Standing on the speaker’s podium at Jerusalem’s Tmol Shilshom bookstore, Prof. Richard Schwartz makes an impassioned case for Jewish vegetarianism.

“All the Jewish commentators indicate that it was God’s original intention that all people should be vegetarians,” he says.

“Even [former] chief rabbi Abraham Kook thought the messianic period would be vegetarian.”

Bespectacled and grandfatherly, the modern Orthodox professor speaks before an audience of mostly Anglos who have already committed to the vegetarian cause. The Sunday evening lecture – called “Should Jews Be Vegetarians?” – is part of a three-month speaking tour of the country, for which Schwartz has also scheduled rabbinical meetings, a book tour and advocacy sessions.

Wearing a light green sweater-vest and vegetable-adorned kippa, he acknowledges the difficulty of convincing a religious community that cherishes cholent on Shabbat to modify its eating habits.

“People ask, what’s Friday night without chicken soup or gefilte fish? It’s a part of the culture,” he says. “Many grew up with their grandparents preparing meat holiday meals, and they’ve gotten accustomed to it.”

In trying to change ingrained cultural norms, he relies on an eclectic mix of Jewish and secular philosophy. Alternating between Halacha (Jewish law) and scientific rationale, he seems intent on defending vegetarianism on any rational basis.

“Think of our body structure, our physiology,” he tells the crowd. “We don’t have the claws of carnivorous animals or the long, sharp dagger teeth. In addition, our stomach acids are only a 20th as strong as carnivorous animals’.”

He lays out the crux of his argument in a list of six halachic “mandates”: the preservation of health, compassion for animals, protection of the environment, conservation of resources, sharing with hungry people, and seeking and pursuing peace. For each point, he invokes scriptural verses from Pirkei Avot (Ethics of the Fathers) and the Bible.

A self-labeled ba’al teshuva, or formerly secular Jew, he frequently cites midrashic allegories, arguing that one of the mandates, compassion for animals, is exemplified by Isaac’s wooing of Rebekah.

When Abraham wanted to select a wife for his son, Schwartz explains, he created a test. Emerging from the desert with 10 thirsty camels, Abraham’s servant, Eliezer, knelt beneath a well.

One woman, Rebekah, approached to assist the stranger and his livestock before drawing water for herself. Rebekah prioritized animal compassion and hospitality, culminating in divine approval and matriarchal status.

The professor describes the world today as on the verge of environmental catastrophe and warns of impending conflict. He points out that the Hebrew word for war – milhama – is derived from the same root as the word for bread, lehem.

“When there’s a shortage of resources, people are more likely to go to war,” he explains. Because of resource shortages, “more and more vegetarianism is a societal imperative. There has to be a major shift by the vast majority of people.”

A number of Israeli rabbinical figures have supported vegetarianism, according to Schwartz. Former Ashkenazi chief rabbi Shlomo Goren abstained from meat-eating after working on a farm and hearing the cows bellow and shriek. Kook empathized with efforts to abstain from meat-eating. And Rabbi Shlomo Riskin of Efrat sympathizes with the vegetarian movement on the basis of halachic interpretation, Schwartz says.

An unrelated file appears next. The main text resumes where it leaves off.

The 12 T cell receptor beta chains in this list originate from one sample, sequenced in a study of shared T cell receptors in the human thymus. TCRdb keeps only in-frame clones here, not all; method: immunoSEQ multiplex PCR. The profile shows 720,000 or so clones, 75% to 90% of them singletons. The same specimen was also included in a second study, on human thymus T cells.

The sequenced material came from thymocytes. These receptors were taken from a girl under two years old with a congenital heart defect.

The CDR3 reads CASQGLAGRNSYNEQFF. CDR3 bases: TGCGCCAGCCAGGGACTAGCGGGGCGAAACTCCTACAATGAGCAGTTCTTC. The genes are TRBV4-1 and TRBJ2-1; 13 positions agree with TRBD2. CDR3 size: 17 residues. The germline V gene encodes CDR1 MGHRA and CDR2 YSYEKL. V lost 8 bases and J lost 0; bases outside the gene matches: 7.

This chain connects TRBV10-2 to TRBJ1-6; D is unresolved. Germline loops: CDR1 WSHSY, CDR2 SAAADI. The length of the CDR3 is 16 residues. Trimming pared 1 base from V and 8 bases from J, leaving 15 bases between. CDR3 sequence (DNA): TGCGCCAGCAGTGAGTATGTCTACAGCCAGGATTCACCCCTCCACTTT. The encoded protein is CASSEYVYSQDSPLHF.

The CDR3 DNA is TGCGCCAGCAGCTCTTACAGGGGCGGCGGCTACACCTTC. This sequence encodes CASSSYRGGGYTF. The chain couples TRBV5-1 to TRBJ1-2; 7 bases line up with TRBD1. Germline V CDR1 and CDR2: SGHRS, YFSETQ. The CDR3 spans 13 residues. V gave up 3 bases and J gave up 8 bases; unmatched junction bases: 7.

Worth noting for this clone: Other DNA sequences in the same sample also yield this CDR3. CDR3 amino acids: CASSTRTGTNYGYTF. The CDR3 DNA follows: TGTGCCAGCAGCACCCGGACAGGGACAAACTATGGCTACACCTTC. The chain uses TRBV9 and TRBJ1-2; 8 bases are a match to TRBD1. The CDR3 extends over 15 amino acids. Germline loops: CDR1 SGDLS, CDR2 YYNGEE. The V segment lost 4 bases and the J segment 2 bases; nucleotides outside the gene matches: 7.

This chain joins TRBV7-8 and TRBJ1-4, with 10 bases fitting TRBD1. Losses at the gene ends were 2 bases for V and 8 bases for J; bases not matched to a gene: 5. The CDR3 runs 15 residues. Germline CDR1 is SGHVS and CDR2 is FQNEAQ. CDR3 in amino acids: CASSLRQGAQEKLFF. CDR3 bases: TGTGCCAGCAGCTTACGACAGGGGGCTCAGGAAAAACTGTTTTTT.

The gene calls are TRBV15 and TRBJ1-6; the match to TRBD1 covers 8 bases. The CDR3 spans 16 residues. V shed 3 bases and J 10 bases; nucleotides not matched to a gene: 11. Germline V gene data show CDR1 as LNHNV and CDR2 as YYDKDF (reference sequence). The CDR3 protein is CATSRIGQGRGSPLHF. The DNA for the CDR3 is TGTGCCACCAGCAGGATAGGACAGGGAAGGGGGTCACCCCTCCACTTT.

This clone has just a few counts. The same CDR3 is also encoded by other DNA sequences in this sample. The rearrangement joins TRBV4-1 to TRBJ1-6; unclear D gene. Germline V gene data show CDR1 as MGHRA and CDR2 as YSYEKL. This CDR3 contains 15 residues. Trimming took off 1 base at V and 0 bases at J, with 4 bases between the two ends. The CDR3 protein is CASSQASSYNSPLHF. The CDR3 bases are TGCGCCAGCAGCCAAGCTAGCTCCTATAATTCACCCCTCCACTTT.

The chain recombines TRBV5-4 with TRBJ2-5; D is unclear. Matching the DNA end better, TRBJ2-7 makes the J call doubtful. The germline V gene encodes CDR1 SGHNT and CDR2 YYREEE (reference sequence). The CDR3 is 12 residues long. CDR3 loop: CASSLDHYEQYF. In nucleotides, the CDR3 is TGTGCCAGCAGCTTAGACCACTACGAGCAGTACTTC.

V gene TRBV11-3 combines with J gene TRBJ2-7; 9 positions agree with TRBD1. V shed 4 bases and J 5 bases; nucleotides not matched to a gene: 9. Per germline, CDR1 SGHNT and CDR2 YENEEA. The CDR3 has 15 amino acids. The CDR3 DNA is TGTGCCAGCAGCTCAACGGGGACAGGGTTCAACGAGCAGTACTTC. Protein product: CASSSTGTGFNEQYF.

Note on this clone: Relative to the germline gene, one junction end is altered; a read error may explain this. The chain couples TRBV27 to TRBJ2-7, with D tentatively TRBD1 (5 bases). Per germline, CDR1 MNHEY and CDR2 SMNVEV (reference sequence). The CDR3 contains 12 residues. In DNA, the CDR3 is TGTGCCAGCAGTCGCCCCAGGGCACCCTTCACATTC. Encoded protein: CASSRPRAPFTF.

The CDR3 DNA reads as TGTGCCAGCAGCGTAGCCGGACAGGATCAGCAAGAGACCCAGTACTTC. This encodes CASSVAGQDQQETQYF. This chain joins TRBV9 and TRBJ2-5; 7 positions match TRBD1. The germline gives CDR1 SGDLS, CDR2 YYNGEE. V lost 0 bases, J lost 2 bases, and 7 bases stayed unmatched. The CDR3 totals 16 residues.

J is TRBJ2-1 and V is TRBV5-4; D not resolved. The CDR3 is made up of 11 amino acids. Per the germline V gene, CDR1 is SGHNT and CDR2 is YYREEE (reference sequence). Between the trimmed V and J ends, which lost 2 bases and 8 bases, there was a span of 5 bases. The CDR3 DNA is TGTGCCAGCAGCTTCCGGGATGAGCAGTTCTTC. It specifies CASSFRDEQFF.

Aside from the religious sources, the professor lists facts and figures at the drop of a hat: 60 billion farm animals are consumed annually, and 70 percent of grain is destined for animals sent to slaughter. Rattling off names and numbers, he has compiled mounds of data to support vegetarianism.

He poses a number of rhetorical questions to the audience: What if humanity stopped consuming meat and reallocated the resources on an equitable basis? The gnawing problem of world hunger would be resolved overnight, he says.

Schwartz also devotes some time to attempting to debunk popular myths on vegetarianism. Friends and family often doubt whether vegetarians consume enough protein and vitamins, for instance, but he notes that there is a wide variety of alternative protein sources – including nuts, beans, soy products and whole grains.

Still, he concedes that a strict plant-based diet could result in insufficient Vitamin B12 consumption.

Of course, he is preaching to the choir – the crowd consists mostly of vegetarians and vegans – but there are some skeptics in the audience who dispute his claims. One elderly woman asks whether shechita – ritual slaughter – and kashrut legitimate meat consumption.

“We don’t have the Temple today,” he responds. “Rabbi Kook felt that the messianic period will be vegetarian, based on Isaiah’s prophecy.”

Another activist, Inbal Cohen, insists that “animals aren’t human accessories.” A self-described “religious, vegan settler,” she says she is an anomaly in the vegan and vegetarian movements.

“The stereotype of the community is that it’s very secular and left wing,” she notes.

Schwartz agrees and, despite his religious affiliation, acknowledges the difficulty in reaching the religious public.

“Unfortunately the Orthodox community has moved to the Right,” he sighs, “and there is tremendous denial about climate change.”

However, the professor remains optimistic, noting that while “it used to be negative to say that you were a vegetarian,” today it is fashionable to say, “I’ve given up red meat – something to indicate that you’ve made a change.”

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